3) Make your garden GMO-free.  Choose Safe Seed from seed vendors who have taken the "Safe Seed Pledge."  Additional tips are in our "How to make your Garden GMO-free" handout.  You can also label your home garden as a "GMO-free Zone" to raise local awareness.  Become a Seed Sanctuary: adopt one variety of heirloom seed that you will nurture and keep pure and alive.  Support local places where people are preserving our precious seed heritage, like seed banks and seed libraries.
 
4) Talk to people in your life and let them know the truth about genetic engineering.  Rather than the euphemism, call it by its true name -- genetic engineering -- and convey how coarse and invasive this process really is.  Explain how vastly different genetic engineering is from normal plant reproduction and normal plant breeding (What is a GMO from Vandana Shiva), and that despite all the laboratory intervention the GMO crops aren't working very well.  Tell others how genetic engineering is untested in the U.S. because corporate manipulations at the EPA managed to get them exempted from testing; meanwhile most of Europe does not allow genetic engineering because it has not been proven safe.  (Health and safety: read the World Health Organization's concerns about GMOs)  Help everyone see how risky and scary it is to be messing with our future and our food supply in these ways.
 
5) Make your favorite organization GMO-free -- your local school, your workplace, your place of worship.  Help others understand the issues.  Bring in films and handouts to help teach.  (suggested films = "King Corn".  "Food Inc".  "World According to Monsanto".  understand Monsanto's power via this 10min YouTube  Beautiful 16min video of Vandana Shiva on solutions)  Use signage in your shared kitchen to raise public awareness.  Share Vandana's Shiva's point that GMO-free is a social justice issue:  that because only the wealthy can afford to seek alternatives, suppressing the labeling mandates that poor people get stuck with bad food.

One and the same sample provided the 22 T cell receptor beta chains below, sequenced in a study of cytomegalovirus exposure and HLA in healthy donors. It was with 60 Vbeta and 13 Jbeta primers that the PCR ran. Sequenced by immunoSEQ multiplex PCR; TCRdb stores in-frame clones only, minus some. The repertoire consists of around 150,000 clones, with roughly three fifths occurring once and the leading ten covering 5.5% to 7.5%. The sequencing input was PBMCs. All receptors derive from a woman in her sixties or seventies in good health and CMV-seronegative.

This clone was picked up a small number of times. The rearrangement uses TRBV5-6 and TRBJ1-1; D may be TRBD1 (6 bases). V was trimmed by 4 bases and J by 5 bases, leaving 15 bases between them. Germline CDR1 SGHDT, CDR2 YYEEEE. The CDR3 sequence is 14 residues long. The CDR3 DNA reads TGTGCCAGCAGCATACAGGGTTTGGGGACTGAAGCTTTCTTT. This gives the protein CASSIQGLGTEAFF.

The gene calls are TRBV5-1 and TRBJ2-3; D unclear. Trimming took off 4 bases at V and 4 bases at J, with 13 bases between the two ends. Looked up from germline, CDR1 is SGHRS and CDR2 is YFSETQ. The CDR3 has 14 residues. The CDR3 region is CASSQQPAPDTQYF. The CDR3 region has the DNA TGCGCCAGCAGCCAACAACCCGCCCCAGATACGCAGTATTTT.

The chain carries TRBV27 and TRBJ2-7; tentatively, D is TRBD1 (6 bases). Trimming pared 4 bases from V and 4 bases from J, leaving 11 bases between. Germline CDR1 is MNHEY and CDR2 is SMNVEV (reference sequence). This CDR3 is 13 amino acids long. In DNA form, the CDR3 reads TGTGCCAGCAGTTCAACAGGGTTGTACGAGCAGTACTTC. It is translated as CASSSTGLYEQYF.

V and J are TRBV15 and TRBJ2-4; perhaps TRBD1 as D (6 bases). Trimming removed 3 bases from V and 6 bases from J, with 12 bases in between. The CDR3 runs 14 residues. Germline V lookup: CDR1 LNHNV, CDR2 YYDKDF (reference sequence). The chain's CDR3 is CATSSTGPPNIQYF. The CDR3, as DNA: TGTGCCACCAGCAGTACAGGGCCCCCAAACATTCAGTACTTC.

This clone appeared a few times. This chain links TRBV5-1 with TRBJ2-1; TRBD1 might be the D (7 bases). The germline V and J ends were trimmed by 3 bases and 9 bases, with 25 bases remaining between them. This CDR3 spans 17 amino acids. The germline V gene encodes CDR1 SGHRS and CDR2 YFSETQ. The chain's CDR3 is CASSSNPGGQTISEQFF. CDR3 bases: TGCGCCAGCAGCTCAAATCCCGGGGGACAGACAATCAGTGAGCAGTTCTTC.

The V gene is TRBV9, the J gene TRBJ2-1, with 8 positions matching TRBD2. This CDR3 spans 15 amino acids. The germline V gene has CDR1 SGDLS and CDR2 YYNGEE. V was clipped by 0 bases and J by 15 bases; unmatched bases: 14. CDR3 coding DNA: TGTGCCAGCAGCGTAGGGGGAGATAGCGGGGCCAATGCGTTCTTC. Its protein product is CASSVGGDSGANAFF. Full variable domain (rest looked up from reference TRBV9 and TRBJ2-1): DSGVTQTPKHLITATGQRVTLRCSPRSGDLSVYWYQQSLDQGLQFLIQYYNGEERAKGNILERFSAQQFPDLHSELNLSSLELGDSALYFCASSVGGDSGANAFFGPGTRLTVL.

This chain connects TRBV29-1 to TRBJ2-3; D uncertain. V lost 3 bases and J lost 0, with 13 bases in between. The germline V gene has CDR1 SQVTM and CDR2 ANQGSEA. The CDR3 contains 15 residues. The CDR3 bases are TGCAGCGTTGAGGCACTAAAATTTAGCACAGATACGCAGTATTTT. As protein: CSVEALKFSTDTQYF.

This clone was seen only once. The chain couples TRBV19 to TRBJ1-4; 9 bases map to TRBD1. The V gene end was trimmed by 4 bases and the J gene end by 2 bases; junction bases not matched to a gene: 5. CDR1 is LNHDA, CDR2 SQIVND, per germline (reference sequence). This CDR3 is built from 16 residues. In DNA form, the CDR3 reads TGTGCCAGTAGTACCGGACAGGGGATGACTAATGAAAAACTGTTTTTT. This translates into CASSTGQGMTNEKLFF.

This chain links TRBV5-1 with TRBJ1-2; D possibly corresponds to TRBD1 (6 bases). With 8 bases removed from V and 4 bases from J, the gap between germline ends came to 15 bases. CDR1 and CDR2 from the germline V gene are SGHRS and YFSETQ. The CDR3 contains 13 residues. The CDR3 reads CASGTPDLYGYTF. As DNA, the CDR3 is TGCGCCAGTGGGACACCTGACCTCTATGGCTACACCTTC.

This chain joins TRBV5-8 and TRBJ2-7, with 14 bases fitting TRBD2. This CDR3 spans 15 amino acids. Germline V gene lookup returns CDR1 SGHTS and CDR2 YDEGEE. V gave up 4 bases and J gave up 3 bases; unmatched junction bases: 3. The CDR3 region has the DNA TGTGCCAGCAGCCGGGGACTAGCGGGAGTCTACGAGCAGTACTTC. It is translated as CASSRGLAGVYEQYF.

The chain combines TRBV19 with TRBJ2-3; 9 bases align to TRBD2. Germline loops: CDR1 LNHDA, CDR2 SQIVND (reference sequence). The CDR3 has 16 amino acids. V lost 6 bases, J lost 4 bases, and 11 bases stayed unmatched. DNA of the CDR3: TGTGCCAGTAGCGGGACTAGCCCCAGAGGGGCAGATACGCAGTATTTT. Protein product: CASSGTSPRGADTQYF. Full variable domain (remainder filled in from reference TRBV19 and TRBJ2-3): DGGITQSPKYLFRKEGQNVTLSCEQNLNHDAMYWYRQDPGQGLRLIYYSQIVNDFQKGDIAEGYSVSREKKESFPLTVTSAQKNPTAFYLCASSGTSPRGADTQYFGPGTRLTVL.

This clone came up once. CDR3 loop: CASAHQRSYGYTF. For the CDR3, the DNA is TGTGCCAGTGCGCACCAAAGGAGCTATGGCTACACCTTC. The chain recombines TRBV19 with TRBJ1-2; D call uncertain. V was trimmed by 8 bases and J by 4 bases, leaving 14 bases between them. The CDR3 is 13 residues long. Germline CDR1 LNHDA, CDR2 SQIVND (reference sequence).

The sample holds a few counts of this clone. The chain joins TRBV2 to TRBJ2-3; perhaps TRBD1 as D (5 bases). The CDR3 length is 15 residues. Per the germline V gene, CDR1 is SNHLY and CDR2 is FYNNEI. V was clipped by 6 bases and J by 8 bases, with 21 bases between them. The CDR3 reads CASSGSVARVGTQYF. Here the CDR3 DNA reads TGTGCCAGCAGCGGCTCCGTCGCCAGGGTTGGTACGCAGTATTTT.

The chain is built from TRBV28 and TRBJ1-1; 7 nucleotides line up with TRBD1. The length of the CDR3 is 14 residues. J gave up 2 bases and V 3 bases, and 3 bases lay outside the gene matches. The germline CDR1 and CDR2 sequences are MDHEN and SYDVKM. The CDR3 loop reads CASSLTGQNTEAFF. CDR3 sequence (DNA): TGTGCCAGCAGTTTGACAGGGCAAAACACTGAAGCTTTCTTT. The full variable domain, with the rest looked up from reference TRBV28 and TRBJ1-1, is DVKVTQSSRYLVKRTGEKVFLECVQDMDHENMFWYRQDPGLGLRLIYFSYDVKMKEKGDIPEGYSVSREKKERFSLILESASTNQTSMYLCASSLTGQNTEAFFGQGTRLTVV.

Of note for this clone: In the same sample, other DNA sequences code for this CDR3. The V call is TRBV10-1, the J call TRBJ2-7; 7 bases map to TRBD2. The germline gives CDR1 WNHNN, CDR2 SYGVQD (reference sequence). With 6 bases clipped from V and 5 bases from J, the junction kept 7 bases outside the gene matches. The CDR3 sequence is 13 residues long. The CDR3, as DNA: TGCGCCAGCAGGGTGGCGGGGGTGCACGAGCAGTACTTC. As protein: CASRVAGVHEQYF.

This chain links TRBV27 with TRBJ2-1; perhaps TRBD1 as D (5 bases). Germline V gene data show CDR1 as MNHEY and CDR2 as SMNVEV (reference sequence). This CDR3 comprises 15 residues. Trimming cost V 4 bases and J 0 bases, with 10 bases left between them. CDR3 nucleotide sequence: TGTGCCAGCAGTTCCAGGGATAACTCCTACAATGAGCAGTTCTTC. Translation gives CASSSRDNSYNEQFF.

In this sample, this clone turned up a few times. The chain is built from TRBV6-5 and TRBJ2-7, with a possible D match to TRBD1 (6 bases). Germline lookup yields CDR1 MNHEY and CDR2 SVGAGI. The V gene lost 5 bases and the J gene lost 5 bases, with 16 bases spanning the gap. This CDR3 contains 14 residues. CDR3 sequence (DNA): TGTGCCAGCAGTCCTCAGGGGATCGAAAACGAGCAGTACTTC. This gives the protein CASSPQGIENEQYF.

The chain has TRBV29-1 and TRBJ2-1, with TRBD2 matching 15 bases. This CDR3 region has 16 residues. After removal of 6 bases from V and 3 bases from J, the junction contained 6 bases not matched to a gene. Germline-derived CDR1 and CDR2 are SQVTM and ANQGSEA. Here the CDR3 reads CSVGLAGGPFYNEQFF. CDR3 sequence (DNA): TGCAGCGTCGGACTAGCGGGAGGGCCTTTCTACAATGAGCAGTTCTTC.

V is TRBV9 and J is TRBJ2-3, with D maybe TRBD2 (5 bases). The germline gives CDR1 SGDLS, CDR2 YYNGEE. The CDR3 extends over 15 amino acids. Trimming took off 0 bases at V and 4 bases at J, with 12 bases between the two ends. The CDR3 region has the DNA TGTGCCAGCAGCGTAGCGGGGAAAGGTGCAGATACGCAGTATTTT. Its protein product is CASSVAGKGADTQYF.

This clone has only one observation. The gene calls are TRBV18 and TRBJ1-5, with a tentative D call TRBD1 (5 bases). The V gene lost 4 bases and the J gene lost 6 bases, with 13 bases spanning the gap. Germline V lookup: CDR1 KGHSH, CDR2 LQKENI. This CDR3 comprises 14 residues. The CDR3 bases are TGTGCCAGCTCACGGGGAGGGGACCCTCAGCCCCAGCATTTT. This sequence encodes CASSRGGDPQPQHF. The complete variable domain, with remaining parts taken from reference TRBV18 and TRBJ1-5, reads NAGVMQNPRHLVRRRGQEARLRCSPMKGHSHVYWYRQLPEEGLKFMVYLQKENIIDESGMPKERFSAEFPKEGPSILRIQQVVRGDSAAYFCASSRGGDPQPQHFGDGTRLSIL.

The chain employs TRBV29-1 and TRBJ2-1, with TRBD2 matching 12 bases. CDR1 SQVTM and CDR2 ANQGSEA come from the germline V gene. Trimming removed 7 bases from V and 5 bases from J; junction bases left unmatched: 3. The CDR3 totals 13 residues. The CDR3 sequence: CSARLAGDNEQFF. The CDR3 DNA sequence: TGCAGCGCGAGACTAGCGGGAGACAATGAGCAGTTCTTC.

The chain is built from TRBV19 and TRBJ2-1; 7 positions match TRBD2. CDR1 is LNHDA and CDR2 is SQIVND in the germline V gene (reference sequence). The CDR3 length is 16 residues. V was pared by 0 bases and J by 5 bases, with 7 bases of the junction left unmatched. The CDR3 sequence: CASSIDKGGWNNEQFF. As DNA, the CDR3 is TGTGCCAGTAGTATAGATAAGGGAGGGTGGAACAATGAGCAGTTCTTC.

6) Campaign to create GMO-free Zones in smaller jurisdictions where the idea might gain a foothold with less opposition.  Ask your city council to declare your hometown GMO-free.
already declared GMO-free:
grassroots are campaigns underway in:  Boulder County, CO; Hawaii County & Maui County, HI; state of Idaho; Jackson County, FL; Monterey County, CA; Portland, OR; Santa Cruz, CA; state of Texas.  (My list is incomplete - please add to it via the comments section) 
 
7) Donate to the brave soldiers in this fight.  Organizations like Organic Consumers Association and Center for Food Safety provide legal and legislative resources behind-the-scenes.  They need your support to keep going as they march forth in this ongoing campaign.
 
Add to this list:  What are you doing in your local area about genetic engineering in our food supply?  Share it in the comments here and help inspire others!
 
 
Joanne Poyourow directs the Environmental Change-Makers nonprofit in Los Angeles.  She is the initiator of the Transition Los Angeles city hub and is part of the Seed Freedom LA coalition.  She blogs at Transition US and Resilience.org and is the author of several books regarding post-petroleum preparedness.  Join Joanne on December 6 for a webinar conversation about "Building a Vibrant Local Economy" through Transition US.